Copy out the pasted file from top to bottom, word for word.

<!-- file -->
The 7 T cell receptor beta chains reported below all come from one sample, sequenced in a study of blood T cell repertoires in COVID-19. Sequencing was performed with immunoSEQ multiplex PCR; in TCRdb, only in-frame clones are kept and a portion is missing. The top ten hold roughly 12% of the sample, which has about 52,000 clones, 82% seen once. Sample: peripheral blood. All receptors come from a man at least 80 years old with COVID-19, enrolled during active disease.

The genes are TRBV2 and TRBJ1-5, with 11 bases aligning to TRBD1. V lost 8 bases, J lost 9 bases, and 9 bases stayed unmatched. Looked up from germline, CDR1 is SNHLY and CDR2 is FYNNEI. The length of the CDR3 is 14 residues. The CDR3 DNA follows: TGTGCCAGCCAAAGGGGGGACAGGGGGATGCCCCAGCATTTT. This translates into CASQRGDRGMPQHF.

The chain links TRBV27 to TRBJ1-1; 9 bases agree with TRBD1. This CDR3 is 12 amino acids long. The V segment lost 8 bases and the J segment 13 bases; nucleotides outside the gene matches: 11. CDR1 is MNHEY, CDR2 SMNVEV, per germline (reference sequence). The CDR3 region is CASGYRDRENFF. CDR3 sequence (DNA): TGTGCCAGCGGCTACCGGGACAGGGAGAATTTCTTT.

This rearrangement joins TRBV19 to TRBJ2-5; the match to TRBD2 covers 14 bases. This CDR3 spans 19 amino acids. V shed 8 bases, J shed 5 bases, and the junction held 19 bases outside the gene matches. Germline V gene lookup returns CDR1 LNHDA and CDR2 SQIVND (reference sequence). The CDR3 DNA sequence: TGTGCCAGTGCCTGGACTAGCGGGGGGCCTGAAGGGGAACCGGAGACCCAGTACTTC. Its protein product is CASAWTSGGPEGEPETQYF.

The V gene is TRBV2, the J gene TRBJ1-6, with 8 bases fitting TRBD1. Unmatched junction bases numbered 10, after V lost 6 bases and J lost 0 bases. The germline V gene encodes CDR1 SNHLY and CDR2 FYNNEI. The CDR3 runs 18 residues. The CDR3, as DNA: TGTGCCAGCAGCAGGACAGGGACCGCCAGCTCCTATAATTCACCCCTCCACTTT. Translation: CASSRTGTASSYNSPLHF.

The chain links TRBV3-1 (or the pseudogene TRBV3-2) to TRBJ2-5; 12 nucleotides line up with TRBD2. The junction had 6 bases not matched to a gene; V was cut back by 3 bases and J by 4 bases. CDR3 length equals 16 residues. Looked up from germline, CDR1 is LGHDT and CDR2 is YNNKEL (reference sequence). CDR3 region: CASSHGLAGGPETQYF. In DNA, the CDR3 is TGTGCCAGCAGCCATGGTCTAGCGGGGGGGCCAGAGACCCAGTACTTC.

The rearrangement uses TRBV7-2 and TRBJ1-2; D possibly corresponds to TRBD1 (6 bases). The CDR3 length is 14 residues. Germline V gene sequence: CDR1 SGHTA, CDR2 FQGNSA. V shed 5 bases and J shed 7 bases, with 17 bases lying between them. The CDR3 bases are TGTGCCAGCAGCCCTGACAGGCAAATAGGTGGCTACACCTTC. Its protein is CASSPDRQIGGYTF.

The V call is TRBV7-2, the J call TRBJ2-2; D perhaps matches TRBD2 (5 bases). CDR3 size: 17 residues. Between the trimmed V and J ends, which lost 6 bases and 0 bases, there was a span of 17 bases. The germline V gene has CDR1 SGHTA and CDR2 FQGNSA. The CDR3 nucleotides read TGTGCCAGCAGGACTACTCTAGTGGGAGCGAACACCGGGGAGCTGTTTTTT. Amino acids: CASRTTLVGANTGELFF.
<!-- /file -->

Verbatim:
The 7 T cell receptor beta chains reported below all come from one sample, sequenced in a study of blood T cell repertoires in COVID-19. Sequencing was performed with immunoSEQ multiplex PCR; in TCRdb, only in-frame clones are kept and a portion is missing. The top ten hold roughly 12% of the sample, which has about 52,000 clones, 82% seen once. Sample: peripheral blood. All receptors come from a man at least 80 years old with COVID-19, enrolled during active disease.

The genes are TRBV2 and TRBJ1-5, with 11 bases aligning to TRBD1. V lost 8 bases, J lost 9 bases, and 9 bases stayed unmatched. Looked up from germline, CDR1 is SNHLY and CDR2 is FYNNEI. The length of the CDR3 is 14 residues. The CDR3 DNA follows: TGTGCCAGCCAAAGGGGGGACAGGGGGATGCCCCAGCATTTT. This translates into CASQRGDRGMPQHF.

The chain links TRBV27 to TRBJ1-1; 9 bases agree with TRBD1. This CDR3 is 12 amino acids long. The V segment lost 8 bases and the J segment 13 bases; nucleotides outside the gene matches: 11. CDR1 is MNHEY, CDR2 SMNVEV, per germline (reference sequence). The CDR3 region is CASGYRDRENFF. CDR3 sequence (DNA): TGTGCCAGCGGCTACCGGGACAGGGAGAATTTCTTT.

This rearrangement joins TRBV19 to TRBJ2-5; the match to TRBD2 covers 14 bases. This CDR3 spans 19 amino acids. V shed 8 bases, J shed 5 bases, and the junction held 19 bases outside the gene matches. Germline V gene lookup returns CDR1 LNHDA and CDR2 SQIVND (reference sequence). The CDR3 DNA sequence: TGTGCCAGTGCCTGGACTAGCGGGGGGCCTGAAGGGGAACCGGAGACCCAGTACTTC. Its protein product is CASAWTSGGPEGEPETQYF.

The V gene is TRBV2, the J gene TRBJ1-6, with 8 bases fitting TRBD1. Unmatched junction bases numbered 10, after V lost 6 bases and J lost 0 bases. The germline V gene encodes CDR1 SNHLY and CDR2 FYNNEI. The CDR3 runs 18 residues. The CDR3, as DNA: TGTGCCAGCAGCAGGACAGGGACCGCCAGCTCCTATAATTCACCCCTCCACTTT. Translation: CASSRTGTASSYNSPLHF.

The chain links TRBV3-1 (or the pseudogene TRBV3-2) to TRBJ2-5; 12 nucleotides line up with TRBD2. The junction had 6 bases not matched to a gene; V was cut back by 3 bases and J by 4 bases. CDR3 length equals 16 residues. Looked up from germline, CDR1 is LGHDT and CDR2 is YNNKEL (reference sequence). CDR3 region: CASSHGLAGGPETQYF. In DNA, the CDR3 is TGTGCCAGCAGCCATGGTCTAGCGGGGGGGCCAGAGACCCAGTACTTC.

The rearrangement uses TRBV7-2 and TRBJ1-2; D possibly corresponds to TRBD1 (6 bases). The CDR3 length is 14 residues. Germline V gene sequence: CDR1 SGHTA, CDR2 FQGNSA. V shed 5 bases and J shed 7 bases, with 17 bases lying between them. The CDR3 bases are TGTGCCAGCAGCCCTGACAGGCAAATAGGTGGCTACACCTTC. Its protein is CASSPDRQIGGYTF.

The V call is TRBV7-2, the J call TRBJ2-2; D perhaps matches TRBD2 (5 bases). CDR3 size: 17 residues. Between the trimmed V and J ends, which lost 6 bases and 0 bases, there was a span of 17 bases. The germline V gene has CDR1 SGHTA and CDR2 FQGNSA. The CDR3 nucleotides read TGTGCCAGCAGGACTACTCTAGTGGGAGCGAACACCGGGGAGCTGTTTTTT. Amino acids: CASRTTLVGANTGELFF.